California, that leader in progressive ideology, enacted a new law which “requires publicly traded firms in the state to place at least one woman on their board of directors by the end of 2019 — or face a penalty.” The law also requires companies that have five directors to add two women in the next four years, and companies with more than six directors to add (you guessed it) three women. The California state legislature passed the measure last month and Gov. Jerry Brown, a Democrat, signed the bill into law Sunday.

Why? Because California hates itself. I mean, actually, because California believes gender parity in the workplace is important and so important it should be regulated. This is a mistake on economic and moral principles.

Gender parity, particularly when forced, doesn’t achieve the results progressives hope. Ten years ago, Norway instituted a similar regulation, mandating female quotas of nearly half of the boards for public companies. Quickly, several other European countries followed.

The results were not as rosy as one would have hoped. The Economist reported that, while some things improved, other things did not and that women seemed to benefit least, save for those who were already in the upper echelon of female achievers. Their research revealed mandating gender parity in the workplace “had no discernible beneficial effect on women at lower levels of the corporate hierarchy.”

Morally, or one could say in terms of societal benefit, gender parity does the sexes and their families no favors. For example, women are getting hired at top companies more and receiving more and higher degrees. Yet, are they happier? If so, why do they keep whining about it publicly?

According to a new Pew Research study, there are more stay at home dads than ever – although stay at home moms outnumber them still. “A growing share of stay-at-home fathers say they are home specifically to care for their home or family, suggesting that changing gender roles may be at play. About a quarter (24 percent) of stay-at-home fathers say they are home for this reason.”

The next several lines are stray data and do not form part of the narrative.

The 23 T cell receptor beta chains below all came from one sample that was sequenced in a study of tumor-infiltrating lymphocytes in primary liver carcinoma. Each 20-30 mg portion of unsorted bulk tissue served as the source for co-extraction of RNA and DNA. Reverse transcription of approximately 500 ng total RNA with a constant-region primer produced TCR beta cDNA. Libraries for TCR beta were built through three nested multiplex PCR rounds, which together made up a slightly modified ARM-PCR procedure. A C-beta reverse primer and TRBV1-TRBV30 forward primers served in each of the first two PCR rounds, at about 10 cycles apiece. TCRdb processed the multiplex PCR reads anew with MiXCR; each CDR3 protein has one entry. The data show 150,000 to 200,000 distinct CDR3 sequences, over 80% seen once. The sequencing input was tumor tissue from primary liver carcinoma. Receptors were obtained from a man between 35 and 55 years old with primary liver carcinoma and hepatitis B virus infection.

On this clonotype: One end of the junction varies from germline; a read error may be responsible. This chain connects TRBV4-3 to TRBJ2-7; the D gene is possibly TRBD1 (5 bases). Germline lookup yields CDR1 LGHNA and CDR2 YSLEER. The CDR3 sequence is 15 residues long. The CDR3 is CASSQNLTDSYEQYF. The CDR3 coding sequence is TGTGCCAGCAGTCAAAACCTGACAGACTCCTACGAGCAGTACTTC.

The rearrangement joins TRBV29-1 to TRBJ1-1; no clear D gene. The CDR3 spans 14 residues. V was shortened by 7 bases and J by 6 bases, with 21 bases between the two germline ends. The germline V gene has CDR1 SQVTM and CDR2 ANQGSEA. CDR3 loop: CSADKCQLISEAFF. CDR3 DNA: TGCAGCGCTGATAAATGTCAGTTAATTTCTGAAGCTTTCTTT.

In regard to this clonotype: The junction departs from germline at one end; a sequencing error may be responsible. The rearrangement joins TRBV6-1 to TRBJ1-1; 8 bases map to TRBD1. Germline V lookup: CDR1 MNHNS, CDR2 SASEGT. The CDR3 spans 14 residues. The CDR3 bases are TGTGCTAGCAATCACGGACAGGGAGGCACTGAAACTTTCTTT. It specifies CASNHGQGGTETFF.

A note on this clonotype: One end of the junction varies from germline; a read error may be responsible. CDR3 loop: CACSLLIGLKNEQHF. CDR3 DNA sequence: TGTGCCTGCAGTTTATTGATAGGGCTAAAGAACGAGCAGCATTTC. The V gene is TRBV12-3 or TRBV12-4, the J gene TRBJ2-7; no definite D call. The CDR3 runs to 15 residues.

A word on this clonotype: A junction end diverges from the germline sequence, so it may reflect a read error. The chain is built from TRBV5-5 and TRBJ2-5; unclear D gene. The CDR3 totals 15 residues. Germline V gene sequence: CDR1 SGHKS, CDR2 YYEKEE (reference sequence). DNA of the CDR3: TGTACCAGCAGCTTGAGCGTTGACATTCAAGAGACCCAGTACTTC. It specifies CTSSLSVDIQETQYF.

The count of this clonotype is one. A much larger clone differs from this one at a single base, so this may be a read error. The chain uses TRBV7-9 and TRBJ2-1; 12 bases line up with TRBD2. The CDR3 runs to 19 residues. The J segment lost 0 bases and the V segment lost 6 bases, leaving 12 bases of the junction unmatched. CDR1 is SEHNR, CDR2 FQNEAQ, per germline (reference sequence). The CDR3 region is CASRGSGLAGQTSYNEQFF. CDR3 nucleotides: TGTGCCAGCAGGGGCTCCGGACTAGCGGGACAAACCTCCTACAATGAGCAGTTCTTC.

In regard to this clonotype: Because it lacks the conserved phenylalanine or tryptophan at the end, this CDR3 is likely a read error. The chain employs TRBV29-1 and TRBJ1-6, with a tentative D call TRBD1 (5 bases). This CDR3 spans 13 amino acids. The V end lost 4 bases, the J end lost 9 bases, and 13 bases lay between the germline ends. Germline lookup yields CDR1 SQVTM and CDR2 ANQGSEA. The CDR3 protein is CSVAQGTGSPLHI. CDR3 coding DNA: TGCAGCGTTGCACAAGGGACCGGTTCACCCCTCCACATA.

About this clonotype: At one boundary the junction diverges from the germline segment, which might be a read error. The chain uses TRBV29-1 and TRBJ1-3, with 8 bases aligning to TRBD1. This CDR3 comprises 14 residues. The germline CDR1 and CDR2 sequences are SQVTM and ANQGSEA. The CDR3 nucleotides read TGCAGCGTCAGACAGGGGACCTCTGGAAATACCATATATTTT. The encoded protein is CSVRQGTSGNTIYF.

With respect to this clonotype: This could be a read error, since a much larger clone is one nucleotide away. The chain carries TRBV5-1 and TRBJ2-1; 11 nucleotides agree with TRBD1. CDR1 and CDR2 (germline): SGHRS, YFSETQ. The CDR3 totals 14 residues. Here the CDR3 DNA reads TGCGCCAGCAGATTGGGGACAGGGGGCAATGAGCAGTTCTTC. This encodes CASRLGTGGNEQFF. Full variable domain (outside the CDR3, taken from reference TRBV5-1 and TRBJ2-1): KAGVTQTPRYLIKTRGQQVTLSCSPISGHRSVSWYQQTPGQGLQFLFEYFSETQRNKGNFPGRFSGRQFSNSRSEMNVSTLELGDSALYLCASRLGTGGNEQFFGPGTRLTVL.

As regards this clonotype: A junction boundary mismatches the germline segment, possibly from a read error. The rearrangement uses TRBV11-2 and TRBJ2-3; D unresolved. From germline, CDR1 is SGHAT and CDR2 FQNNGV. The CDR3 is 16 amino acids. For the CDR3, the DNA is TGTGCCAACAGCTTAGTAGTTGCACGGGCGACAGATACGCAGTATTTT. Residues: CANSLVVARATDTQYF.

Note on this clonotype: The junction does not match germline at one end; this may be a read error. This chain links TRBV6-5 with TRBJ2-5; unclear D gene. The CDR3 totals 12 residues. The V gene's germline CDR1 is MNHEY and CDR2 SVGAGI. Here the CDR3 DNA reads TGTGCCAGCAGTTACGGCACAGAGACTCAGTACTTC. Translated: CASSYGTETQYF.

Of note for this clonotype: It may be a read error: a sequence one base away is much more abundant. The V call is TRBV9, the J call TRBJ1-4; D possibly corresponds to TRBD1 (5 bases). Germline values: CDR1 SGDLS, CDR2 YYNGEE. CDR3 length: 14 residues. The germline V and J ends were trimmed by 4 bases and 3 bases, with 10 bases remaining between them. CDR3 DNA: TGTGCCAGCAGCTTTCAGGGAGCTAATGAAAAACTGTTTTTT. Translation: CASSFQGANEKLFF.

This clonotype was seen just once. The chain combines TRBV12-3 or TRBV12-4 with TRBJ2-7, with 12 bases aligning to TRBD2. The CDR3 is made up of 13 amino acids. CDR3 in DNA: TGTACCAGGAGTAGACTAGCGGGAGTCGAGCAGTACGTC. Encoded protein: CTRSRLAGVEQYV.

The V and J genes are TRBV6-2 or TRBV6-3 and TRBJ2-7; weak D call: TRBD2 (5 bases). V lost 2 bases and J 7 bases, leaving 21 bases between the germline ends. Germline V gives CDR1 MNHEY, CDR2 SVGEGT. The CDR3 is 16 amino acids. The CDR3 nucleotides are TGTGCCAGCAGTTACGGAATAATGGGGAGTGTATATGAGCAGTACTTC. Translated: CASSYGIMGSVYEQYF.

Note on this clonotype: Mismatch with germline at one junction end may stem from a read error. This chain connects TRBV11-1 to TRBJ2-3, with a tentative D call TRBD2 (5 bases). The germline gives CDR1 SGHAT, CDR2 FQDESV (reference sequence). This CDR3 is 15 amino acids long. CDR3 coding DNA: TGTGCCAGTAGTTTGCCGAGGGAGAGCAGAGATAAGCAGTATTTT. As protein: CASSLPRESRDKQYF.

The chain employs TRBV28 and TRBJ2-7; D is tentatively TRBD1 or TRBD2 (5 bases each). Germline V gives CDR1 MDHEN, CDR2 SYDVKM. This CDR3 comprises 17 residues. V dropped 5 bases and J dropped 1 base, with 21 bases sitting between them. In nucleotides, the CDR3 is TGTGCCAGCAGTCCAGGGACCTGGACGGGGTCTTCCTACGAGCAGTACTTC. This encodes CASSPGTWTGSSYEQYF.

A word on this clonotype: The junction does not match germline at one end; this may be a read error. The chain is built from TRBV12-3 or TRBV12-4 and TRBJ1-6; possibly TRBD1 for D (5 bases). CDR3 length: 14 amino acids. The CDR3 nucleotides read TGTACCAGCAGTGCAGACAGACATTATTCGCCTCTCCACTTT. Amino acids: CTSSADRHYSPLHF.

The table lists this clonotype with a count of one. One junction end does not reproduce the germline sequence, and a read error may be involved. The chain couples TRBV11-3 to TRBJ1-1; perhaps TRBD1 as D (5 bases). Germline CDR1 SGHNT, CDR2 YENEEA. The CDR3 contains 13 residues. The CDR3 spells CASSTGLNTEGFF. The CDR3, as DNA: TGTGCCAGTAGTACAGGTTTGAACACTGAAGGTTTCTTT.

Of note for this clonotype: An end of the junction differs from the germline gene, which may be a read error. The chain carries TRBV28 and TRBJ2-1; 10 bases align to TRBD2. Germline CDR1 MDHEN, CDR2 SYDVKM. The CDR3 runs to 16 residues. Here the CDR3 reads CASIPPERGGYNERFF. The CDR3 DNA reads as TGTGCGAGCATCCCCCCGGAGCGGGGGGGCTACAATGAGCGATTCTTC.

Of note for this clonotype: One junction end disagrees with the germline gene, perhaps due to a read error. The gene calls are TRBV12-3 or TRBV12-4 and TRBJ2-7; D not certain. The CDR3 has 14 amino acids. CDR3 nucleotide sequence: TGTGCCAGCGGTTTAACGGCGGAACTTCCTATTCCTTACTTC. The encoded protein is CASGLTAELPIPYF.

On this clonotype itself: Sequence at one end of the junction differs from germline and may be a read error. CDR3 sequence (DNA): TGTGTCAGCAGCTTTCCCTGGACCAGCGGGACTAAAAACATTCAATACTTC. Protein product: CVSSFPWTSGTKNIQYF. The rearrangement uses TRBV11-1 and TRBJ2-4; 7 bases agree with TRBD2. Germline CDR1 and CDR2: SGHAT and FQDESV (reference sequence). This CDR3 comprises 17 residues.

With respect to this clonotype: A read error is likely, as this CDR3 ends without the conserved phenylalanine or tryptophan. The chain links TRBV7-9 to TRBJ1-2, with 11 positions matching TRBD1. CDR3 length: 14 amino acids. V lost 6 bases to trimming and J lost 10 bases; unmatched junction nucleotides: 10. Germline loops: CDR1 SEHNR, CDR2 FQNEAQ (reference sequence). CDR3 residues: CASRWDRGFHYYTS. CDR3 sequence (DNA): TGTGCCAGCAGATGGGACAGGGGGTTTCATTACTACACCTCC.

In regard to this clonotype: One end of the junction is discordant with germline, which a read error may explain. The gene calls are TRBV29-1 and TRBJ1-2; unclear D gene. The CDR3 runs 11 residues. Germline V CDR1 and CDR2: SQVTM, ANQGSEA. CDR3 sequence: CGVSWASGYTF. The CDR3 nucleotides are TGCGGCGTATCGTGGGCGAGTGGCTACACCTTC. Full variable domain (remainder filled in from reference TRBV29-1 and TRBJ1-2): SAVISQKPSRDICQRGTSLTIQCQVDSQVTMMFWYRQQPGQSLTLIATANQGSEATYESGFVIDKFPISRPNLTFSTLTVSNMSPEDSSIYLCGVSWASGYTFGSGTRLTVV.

Still, this isn’t enough for feminists who keep on boosting the theory that if only more women were at work and more men were at home – or somewhere else, they aren’t sure where – productivity would increase, innovation gaps in science caused by a lack of women in the workplace would disappear, and everyone would be happy and healthy. This isn’t supported by research nor by common sense, yet feminists keep pushing it and persuading legislators to regulate it, even though it defies feminist logic.

The point of feminism was to promote equality not because of sex, but in spite of it. Forcing a company to put a woman on their board just because she’s a woman runs the risk of picking someone who is not up to the task but is the right gender. This hurts both the company and the woman in question.

Nicole Russell (@russell_nm) is a contributor to the Washington Examiner's Beltway Confidential blog. She is a journalist who previously worked in Republican politics in Minnesota.